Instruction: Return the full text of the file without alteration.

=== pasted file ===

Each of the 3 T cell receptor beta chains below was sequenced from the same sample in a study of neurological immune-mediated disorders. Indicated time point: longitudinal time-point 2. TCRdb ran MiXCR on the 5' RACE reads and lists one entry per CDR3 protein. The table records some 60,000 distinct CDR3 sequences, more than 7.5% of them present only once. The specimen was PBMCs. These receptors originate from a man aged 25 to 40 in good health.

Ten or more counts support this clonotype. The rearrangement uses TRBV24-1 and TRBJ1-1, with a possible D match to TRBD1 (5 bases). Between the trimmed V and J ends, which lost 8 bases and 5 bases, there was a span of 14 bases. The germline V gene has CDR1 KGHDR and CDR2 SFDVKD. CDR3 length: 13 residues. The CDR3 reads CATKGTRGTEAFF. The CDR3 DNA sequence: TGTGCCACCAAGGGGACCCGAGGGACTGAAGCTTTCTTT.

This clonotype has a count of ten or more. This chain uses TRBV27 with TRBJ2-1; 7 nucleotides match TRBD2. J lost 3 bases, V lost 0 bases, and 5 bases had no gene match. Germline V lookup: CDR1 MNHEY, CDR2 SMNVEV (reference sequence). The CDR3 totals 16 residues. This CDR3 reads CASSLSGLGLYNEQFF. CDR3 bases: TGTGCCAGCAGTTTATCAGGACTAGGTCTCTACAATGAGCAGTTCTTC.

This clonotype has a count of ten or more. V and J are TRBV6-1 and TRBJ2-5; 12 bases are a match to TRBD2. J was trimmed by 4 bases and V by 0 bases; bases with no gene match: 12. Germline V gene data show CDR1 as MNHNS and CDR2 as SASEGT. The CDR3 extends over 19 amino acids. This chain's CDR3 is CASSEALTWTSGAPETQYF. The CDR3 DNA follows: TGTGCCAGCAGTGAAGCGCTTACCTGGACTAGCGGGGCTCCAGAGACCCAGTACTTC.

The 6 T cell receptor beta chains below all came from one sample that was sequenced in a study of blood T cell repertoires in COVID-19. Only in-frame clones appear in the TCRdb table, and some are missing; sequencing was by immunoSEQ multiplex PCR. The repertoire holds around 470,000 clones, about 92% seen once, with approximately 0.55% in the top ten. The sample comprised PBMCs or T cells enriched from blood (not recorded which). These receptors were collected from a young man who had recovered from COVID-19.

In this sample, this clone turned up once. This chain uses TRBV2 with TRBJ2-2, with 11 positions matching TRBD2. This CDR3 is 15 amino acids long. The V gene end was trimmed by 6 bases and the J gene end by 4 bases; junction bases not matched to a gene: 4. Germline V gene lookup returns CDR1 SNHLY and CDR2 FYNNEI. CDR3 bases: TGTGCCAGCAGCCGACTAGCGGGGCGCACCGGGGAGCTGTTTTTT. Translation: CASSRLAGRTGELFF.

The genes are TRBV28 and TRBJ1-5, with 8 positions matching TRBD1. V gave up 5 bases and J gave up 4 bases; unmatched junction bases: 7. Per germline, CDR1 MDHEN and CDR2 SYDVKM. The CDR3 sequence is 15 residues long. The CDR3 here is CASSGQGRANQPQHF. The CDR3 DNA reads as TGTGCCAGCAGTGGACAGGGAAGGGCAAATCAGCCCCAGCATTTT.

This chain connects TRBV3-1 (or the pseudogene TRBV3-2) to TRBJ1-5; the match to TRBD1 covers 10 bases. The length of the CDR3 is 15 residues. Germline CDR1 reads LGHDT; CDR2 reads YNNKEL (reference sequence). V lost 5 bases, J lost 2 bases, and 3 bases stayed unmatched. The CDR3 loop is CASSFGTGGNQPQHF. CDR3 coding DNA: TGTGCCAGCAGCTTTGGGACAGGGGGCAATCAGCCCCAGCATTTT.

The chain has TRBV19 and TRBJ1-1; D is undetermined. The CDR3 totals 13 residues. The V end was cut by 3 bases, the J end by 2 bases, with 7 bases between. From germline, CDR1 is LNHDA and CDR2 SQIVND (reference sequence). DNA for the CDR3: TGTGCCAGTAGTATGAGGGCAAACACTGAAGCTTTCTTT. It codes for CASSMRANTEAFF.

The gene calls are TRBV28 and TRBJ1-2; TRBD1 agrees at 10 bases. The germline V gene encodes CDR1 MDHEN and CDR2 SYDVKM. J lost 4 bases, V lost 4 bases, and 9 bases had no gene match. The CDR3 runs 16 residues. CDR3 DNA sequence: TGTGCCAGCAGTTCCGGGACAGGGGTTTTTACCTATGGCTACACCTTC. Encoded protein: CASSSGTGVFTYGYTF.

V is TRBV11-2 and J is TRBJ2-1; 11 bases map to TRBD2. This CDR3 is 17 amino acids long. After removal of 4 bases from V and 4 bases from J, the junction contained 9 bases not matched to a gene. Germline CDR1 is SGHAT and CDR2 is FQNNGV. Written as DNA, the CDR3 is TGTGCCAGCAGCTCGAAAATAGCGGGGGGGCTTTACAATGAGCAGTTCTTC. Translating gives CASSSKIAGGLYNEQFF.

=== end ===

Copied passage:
Each of the 3 T cell receptor beta chains below was sequenced from the same sample in a study of neurological immune-mediated disorders. Indicated time point: longitudinal time-point 2. TCRdb ran MiXCR on the 5' RACE reads and lists one entry per CDR3 protein. The table records some 60,000 distinct CDR3 sequences, more than 7.5% of them present only once. The specimen was PBMCs. These receptors originate from a man aged 25 to 40 in good health.

Ten or more counts support this clonotype. The rearrangement uses TRBV24-1 and TRBJ1-1, with a possible D match to TRBD1 (5 bases). Between the trimmed V and J ends, which lost 8 bases and 5 bases, there was a span of 14 bases. The germline V gene has CDR1 KGHDR and CDR2 SFDVKD. CDR3 length: 13 residues. The CDR3 reads CATKGTRGTEAFF. The CDR3 DNA sequence: TGTGCCACCAAGGGGACCCGAGGGACTGAAGCTTTCTTT.

This clonotype has a count of ten or more. This chain uses TRBV27 with TRBJ2-1; 7 nucleotides match TRBD2. J lost 3 bases, V lost 0 bases, and 5 bases had no gene match. Germline V lookup: CDR1 MNHEY, CDR2 SMNVEV (reference sequence). The CDR3 totals 16 residues. This CDR3 reads CASSLSGLGLYNEQFF. CDR3 bases: TGTGCCAGCAGTTTATCAGGACTAGGTCTCTACAATGAGCAGTTCTTC.

This clonotype has a count of ten or more. V and J are TRBV6-1 and TRBJ2-5; 12 bases are a match to TRBD2. J was trimmed by 4 bases and V by 0 bases; bases with no gene match: 12. Germline V gene data show CDR1 as MNHNS and CDR2 as SASEGT. The CDR3 extends over 19 amino acids. This chain's CDR3 is CASSEALTWTSGAPETQYF. The CDR3 DNA follows: TGTGCCAGCAGTGAAGCGCTTACCTGGACTAGCGGGGCTCCAGAGACCCAGTACTTC.

The 6 T cell receptor beta chains below all came from one sample that was sequenced in a study of blood T cell repertoires in COVID-19. Only in-frame clones appear in the TCRdb table, and some are missing; sequencing was by immunoSEQ multiplex PCR. The repertoire holds around 470,000 clones, about 92% seen once, with approximately 0.55% in the top ten. The sample comprised PBMCs or T cells enriched from blood (not recorded which). These receptors were collected from a young man who had recovered from COVID-19.

In this sample, this clone turned up once. This chain uses TRBV2 with TRBJ2-2, with 11 positions matching TRBD2. This CDR3 is 15 amino acids long. The V gene end was trimmed by 6 bases and the J gene end by 4 bases; junction bases not matched to a gene: 4. Germline V gene lookup returns CDR1 SNHLY and CDR2 FYNNEI. CDR3 bases: TGTGCCAGCAGCCGACTAGCGGGGCGCACCGGGGAGCTGTTTTTT. Translation: CASSRLAGRTGELFF.

The genes are TRBV28 and TRBJ1-5, with 8 positions matching TRBD1. V gave up 5 bases and J gave up 4 bases; unmatched junction bases: 7. Per germline, CDR1 MDHEN and CDR2 SYDVKM. The CDR3 sequence is 15 residues long. The CDR3 here is CASSGQGRANQPQHF. The CDR3 DNA reads as TGTGCCAGCAGTGGACAGGGAAGGGCAAATCAGCCCCAGCATTTT.

This chain connects TRBV3-1 (or the pseudogene TRBV3-2) to TRBJ1-5; the match to TRBD1 covers 10 bases. The length of the CDR3 is 15 residues. Germline CDR1 reads LGHDT; CDR2 reads YNNKEL (reference sequence). V lost 5 bases, J lost 2 bases, and 3 bases stayed unmatched. The CDR3 loop is CASSFGTGGNQPQHF. CDR3 coding DNA: TGTGCCAGCAGCTTTGGGACAGGGGGCAATCAGCCCCAGCATTTT.

The chain has TRBV19 and TRBJ1-1; D is undetermined. The CDR3 totals 13 residues. The V end was cut by 3 bases, the J end by 2 bases, with 7 bases between. From germline, CDR1 is LNHDA and CDR2 SQIVND (reference sequence). DNA for the CDR3: TGTGCCAGTAGTATGAGGGCAAACACTGAAGCTTTCTTT. It codes for CASSMRANTEAFF.

The gene calls are TRBV28 and TRBJ1-2; TRBD1 agrees at 10 bases. The germline V gene encodes CDR1 MDHEN and CDR2 SYDVKM. J lost 4 bases, V lost 4 bases, and 9 bases had no gene match. The CDR3 runs 16 residues. CDR3 DNA sequence: TGTGCCAGCAGTTCCGGGACAGGGGTTTTTACCTATGGCTACACCTTC. Encoded protein: CASSSGTGVFTYGYTF.

V is TRBV11-2 and J is TRBJ2-1; 11 bases map to TRBD2. This CDR3 is 17 amino acids long. After removal of 4 bases from V and 4 bases from J, the junction contained 9 bases not matched to a gene. Germline CDR1 is SGHAT and CDR2 is FQNNGV. Written as DNA, the CDR3 is TGTGCCAGCAGCTCGAAAATAGCGGGGGGGCTTTACAATGAGCAGTTCTTC. Translating gives CASSSKIAGGLYNEQFF.